LAMPKIN et al. v. FIRST COMMUNITY BANK OF TIFTON.
Michael and Debra Lampkin filed suit against the First Community Bank of Tifton (“Bank”), alleging fraud and seeking to enjoin the Bank from foreclosing the security deed on the Lampkins' property. The trial court granted summary judgment to the Bank, and the Lampkins appeal. We affirm, for reasons that follow.
In reviewing grants of summary judgment, this [C]ourt conducts a de novo review of the law and the evidence. To prevail at summary judgment under OCGA § 9-11-56, the moving party must demonstrate that there is no genuine issue of material fact and that the undisputed facts, viewed in the light most favorable to the nonmoving party, warrant judgment as a matter of law.1
So viewed, the record shows that on or about August 11, 2000, Walter Walker, Jr., executed a security deed, entitled “REAL ESTATE DEED TO SECURE DEBT (With Future Advance Clause),” to the First Community Bank of Tifton, conveying property in Fitzgerald, Georgia, to the Bank. The deed listed the secured debt as, inter alia, (1) a promissory note in the amount of $12,803; (2) “[a]ll future advances from [the Bank] to [Walker] or other future obligations of [Walker] to [the Bank] under any promissory note, contract, guaranty, or other evidence of debt existing now or executed after this Security Deed ․ “; and (3)[a]ll obligations [Walker] owes to [the Bank], which now exist or may later arise․”
On or about September 26, 2000, Walker deeded the Fitzgerald property to the Lampkins via a warranty deed, which contained a clause noting that the deed was subject
to that certain deed to secure debt from Walter Walker, Jr., to First Community Bank of Tifton, dated August 30, 2000,2 recorded in Deed Book 461, pages 34-40, Deed Records of Ben Hill County, Georgia, and the parties of the second part by their acceptance of this deed agree to pay the indebtedness secured thereby as the same becomes due.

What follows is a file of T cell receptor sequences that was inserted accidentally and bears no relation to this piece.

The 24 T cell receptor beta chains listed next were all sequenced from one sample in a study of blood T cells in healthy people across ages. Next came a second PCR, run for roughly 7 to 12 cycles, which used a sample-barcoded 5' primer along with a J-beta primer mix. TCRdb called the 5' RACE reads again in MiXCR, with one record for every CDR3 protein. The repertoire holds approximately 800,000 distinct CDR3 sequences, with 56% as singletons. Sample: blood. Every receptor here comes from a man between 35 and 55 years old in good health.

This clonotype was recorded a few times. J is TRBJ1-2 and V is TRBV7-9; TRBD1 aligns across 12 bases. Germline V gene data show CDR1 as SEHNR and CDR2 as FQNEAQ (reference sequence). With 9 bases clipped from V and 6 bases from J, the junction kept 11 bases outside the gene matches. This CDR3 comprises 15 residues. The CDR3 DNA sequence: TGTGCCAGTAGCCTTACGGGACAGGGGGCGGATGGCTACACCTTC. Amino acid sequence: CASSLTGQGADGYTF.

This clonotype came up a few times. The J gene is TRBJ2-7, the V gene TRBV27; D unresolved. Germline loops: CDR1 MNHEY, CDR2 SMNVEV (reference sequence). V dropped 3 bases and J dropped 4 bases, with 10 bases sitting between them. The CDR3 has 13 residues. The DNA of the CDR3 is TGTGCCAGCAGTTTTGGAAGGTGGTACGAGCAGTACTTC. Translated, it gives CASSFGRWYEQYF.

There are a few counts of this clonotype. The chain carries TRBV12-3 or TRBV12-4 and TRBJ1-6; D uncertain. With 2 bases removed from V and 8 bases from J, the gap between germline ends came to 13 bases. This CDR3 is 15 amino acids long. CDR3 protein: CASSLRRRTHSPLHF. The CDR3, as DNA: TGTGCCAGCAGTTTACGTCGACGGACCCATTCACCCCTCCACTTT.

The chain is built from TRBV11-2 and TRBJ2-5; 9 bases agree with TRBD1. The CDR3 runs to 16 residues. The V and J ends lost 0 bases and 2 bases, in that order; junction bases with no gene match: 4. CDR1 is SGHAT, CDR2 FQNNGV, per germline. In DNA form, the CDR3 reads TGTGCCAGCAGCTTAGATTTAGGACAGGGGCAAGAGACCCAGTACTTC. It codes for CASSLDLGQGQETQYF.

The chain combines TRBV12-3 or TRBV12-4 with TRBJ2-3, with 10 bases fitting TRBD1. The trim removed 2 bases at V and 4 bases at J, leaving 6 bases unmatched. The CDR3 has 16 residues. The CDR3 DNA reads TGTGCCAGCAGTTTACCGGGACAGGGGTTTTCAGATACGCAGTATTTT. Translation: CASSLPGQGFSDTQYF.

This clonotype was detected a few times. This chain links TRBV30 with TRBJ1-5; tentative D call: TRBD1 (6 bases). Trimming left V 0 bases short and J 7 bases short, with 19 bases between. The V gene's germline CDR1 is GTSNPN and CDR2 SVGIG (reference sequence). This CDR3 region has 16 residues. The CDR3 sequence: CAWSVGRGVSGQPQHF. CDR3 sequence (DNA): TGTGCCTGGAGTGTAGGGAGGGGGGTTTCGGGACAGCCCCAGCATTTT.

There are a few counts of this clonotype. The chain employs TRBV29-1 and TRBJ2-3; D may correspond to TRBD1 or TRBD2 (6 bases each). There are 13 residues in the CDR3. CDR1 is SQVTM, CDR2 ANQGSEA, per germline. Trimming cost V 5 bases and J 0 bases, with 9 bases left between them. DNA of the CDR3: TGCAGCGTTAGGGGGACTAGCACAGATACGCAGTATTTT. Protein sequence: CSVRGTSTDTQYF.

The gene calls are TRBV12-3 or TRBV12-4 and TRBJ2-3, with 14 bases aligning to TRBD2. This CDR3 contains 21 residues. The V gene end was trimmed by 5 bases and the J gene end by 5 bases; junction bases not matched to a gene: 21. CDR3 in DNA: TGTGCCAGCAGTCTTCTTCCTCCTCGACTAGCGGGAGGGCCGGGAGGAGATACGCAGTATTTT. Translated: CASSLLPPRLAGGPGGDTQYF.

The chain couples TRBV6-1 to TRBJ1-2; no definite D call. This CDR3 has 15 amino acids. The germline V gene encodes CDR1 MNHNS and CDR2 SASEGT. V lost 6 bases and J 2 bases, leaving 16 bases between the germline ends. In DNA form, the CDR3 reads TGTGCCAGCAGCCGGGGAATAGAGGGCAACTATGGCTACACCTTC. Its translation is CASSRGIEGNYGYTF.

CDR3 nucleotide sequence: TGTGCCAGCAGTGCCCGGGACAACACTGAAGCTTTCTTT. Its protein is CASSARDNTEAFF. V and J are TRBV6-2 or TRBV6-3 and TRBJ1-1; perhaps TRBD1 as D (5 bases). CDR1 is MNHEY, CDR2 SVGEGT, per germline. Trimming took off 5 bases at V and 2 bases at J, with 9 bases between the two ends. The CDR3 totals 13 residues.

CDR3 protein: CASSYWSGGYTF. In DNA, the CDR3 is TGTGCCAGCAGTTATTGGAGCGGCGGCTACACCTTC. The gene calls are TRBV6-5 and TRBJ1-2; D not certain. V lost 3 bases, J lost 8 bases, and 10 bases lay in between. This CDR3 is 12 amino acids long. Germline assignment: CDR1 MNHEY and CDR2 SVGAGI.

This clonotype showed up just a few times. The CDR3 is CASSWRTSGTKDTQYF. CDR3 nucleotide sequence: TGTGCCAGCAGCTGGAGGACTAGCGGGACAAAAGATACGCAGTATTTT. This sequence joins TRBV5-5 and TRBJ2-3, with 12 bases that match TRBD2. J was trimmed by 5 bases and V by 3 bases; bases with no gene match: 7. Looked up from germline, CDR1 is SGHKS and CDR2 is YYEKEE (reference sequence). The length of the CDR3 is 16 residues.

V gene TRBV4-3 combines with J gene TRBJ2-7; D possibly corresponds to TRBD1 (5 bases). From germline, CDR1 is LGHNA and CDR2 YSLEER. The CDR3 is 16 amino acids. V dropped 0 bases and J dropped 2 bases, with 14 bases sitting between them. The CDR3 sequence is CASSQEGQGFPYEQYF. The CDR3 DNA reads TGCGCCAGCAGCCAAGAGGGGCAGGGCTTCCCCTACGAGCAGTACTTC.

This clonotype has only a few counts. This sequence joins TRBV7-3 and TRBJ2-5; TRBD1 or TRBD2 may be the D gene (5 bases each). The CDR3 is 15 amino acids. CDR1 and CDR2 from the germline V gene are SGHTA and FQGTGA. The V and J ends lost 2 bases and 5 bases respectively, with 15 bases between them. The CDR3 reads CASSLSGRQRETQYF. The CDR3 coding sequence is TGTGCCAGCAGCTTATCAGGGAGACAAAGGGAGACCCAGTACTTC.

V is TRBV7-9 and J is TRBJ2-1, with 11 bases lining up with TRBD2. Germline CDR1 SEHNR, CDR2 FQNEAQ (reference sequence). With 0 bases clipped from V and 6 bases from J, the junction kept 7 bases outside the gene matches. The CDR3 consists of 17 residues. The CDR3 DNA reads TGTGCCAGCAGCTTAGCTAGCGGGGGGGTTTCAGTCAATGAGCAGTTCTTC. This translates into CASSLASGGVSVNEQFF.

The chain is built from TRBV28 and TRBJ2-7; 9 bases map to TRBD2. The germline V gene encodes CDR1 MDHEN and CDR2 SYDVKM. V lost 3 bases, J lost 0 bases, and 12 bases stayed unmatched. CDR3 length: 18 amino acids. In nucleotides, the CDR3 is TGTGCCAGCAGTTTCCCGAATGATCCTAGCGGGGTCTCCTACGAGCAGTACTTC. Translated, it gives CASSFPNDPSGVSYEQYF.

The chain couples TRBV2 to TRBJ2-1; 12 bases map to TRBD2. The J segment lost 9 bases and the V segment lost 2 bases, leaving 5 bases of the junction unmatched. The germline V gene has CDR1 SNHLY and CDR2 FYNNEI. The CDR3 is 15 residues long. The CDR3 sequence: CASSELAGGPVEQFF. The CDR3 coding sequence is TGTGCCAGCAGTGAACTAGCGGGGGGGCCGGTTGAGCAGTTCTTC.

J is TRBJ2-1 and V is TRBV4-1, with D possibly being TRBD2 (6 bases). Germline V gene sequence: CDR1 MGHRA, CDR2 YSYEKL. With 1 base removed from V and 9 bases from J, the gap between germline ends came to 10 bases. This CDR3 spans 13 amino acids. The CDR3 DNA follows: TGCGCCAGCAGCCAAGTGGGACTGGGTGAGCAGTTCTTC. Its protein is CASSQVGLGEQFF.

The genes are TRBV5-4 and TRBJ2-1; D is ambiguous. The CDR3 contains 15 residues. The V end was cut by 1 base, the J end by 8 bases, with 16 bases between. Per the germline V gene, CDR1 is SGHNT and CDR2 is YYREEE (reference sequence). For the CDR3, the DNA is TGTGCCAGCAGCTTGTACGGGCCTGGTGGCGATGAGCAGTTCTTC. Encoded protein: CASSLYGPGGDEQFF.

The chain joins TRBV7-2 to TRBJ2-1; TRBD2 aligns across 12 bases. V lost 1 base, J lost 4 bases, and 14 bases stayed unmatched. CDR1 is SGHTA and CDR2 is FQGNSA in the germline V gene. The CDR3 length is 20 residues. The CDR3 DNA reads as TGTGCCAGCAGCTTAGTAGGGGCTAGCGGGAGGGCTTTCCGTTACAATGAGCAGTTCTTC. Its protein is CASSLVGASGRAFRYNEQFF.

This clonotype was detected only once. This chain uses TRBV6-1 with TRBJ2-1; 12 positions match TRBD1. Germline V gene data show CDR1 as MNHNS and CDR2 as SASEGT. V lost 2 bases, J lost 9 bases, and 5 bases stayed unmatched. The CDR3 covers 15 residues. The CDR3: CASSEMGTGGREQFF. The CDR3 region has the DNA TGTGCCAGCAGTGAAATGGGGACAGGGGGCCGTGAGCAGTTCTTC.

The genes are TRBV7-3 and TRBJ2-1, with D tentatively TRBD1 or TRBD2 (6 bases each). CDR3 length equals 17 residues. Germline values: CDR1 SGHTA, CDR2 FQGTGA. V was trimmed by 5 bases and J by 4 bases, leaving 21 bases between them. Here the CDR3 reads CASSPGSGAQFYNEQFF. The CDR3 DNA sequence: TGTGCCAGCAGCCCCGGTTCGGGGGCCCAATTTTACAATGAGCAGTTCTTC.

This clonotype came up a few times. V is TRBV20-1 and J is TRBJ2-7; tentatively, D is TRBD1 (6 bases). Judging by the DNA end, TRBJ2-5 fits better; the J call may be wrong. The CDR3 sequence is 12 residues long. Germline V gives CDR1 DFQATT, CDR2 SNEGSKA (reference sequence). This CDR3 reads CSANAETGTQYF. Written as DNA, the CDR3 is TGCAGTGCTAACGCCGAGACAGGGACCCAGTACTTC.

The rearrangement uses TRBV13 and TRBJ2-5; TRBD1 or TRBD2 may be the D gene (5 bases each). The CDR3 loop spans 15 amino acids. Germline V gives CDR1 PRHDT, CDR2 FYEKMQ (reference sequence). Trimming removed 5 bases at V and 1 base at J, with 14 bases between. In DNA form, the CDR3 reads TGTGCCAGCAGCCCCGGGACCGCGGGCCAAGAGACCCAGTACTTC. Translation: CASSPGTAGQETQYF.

In November 2007, the Lampkins learned for the first time that the Bank was threatening to foreclose on the Fitzgerald property. Thereafter, the Lampkins' attorney wrote to the Bank stating that in consideration for Walker's conveyance of the Fitzgerald property to the Lampkins, they
assumed the balance of the indebtedness, which I understand to be payable at the rate of $185.00 per month[,] and the Lampkins further assert that all payments are current and are being timely made and accepted by your bank. 3
The Lampkins desire to [pay off] the balance of this loan in full[,] and I am therefore requesting that your bank furnish us with a payoff of the promissory note referred to in this Deed to Secure Debt, which has an original principal amount of $12,803.00, and together with a daily accrual.4
After the Bank published notice of its intent to foreclose the Fitzgerald property, the Lampkins filed a complaint on June 2, 2008, asserting a fraud claim and seeking to enjoin the Bank from foreclosing the security deed. The Bank foreclosed and sold the property on June 3, 20085 ; the Bank was the highest bidder, purchasing the property for $25,906.49. Prior to the foreclosure, Walker was indebted to the Bank for more than $203,000.6 The Bank used various methods to collect the indebtedness from Walker, including foreclosure on various properties that he owned. The Lampkins allege that they never received any notice from the Bank that Walker was indebted to the Bank in an amount in excess of the $12,803 promissory note, and the Bank does not dispute this assertion. As of September 11, 2008, following the various foreclosures, Walker owed the Bank $198,176.66.